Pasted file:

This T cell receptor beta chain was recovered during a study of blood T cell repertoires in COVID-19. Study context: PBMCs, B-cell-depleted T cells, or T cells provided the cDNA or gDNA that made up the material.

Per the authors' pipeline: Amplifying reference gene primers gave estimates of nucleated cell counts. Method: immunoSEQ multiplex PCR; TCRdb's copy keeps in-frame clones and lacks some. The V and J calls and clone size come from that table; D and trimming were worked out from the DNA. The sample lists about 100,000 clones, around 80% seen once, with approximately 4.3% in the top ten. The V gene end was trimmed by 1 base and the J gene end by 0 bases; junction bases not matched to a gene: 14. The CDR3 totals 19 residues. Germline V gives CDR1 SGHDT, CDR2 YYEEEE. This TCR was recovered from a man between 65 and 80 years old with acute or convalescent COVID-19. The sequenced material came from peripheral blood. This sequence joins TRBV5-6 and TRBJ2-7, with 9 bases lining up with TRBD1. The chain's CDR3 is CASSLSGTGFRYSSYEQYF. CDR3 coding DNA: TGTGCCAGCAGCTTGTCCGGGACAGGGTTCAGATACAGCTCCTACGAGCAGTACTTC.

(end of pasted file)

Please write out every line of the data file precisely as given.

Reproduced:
This T cell receptor beta chain was recovered during a study of blood T cell repertoires in COVID-19. Study context: PBMCs, B-cell-depleted T cells, or T cells provided the cDNA or gDNA that made up the material.

Per the authors' pipeline: Amplifying reference gene primers gave estimates of nucleated cell counts. Method: immunoSEQ multiplex PCR; TCRdb's copy keeps in-frame clones and lacks some. The V and J calls and clone size come from that table; D and trimming were worked out from the DNA. The sample lists about 100,000 clones, around 80% seen once, with approximately 4.3% in the top ten. The V gene end was trimmed by 1 base and the J gene end by 0 bases; junction bases not matched to a gene: 14. The CDR3 totals 19 residues. Germline V gives CDR1 SGHDT, CDR2 YYEEEE. This TCR was recovered from a man between 65 and 80 years old with acute or convalescent COVID-19. The sequenced material came from peripheral blood. This sequence joins TRBV5-6 and TRBJ2-7, with 9 bases lining up with TRBD1. The chain's CDR3 is CASSLSGTGFRYSSYEQYF. CDR3 coding DNA: TGTGCCAGCAGCTTGTCCGGGACAGGGTTCAGATACAGCTCCTACGAGCAGTACTTC.